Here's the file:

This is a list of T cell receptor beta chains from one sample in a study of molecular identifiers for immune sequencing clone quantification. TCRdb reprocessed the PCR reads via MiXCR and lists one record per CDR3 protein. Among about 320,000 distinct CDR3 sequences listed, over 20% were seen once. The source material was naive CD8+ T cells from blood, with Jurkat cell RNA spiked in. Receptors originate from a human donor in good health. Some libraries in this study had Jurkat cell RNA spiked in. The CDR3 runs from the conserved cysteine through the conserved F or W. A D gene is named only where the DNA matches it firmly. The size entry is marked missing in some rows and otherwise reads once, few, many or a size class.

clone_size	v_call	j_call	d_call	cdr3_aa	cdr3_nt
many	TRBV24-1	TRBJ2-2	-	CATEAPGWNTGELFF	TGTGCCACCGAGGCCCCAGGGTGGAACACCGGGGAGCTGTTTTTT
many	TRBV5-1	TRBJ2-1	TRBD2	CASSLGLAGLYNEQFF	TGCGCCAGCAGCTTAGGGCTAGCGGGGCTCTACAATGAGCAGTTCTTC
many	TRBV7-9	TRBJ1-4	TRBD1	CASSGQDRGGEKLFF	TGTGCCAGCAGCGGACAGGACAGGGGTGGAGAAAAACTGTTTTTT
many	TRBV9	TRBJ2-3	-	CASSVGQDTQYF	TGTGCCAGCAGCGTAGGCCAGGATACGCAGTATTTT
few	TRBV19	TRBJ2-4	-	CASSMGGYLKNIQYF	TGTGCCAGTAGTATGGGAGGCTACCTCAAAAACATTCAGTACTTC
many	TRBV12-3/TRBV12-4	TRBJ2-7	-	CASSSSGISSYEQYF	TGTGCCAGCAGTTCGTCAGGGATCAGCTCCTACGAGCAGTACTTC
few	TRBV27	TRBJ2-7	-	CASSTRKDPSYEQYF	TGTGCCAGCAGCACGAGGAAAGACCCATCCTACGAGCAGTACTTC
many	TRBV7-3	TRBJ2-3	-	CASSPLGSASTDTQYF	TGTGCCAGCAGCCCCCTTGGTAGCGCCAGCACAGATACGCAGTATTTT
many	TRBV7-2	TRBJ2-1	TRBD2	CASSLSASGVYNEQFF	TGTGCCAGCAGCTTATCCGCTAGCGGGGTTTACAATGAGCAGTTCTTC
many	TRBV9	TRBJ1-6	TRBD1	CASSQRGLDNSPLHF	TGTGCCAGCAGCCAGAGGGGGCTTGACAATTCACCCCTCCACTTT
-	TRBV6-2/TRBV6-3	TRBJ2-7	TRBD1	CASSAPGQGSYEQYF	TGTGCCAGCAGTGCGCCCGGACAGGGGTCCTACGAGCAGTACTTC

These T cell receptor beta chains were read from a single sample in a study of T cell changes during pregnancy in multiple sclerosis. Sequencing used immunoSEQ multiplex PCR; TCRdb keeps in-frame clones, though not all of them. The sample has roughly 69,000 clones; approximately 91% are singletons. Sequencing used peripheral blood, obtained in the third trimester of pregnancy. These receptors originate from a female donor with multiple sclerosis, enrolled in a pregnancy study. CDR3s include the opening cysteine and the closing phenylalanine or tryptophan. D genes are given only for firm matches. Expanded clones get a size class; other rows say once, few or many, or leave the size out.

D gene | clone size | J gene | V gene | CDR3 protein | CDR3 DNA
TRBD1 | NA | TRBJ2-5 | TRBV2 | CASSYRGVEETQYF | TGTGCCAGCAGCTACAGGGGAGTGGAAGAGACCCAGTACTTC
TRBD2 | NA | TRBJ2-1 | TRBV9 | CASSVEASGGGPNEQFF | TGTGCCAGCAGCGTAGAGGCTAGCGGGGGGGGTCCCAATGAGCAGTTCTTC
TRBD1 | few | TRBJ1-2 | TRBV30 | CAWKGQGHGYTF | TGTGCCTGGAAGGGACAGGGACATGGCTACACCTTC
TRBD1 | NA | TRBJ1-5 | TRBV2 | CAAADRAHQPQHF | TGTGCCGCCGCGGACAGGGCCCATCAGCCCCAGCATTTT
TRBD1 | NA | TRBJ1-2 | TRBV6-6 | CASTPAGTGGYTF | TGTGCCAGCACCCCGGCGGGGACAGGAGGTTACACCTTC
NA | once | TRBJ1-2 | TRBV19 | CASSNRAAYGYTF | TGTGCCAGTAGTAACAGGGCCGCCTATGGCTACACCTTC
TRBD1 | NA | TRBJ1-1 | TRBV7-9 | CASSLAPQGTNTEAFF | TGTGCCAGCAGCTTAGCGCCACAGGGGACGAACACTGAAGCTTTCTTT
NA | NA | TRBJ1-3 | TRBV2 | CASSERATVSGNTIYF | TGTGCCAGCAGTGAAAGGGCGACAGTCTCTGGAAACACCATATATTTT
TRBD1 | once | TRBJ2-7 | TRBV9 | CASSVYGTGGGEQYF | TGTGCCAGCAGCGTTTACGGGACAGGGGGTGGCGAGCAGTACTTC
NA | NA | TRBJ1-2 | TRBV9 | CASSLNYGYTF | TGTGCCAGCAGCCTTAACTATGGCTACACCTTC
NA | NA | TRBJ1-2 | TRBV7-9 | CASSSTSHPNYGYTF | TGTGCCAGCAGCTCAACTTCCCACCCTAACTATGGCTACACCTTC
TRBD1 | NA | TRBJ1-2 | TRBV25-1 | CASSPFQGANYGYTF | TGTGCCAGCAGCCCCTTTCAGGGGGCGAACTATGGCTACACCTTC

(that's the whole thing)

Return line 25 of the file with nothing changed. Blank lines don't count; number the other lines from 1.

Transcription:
NA | NA | TRBJ1-2 | TRBV9 | CASSLNYGYTF | TGTGCCAGCAGCCTTAACTATGGCTACACCTTC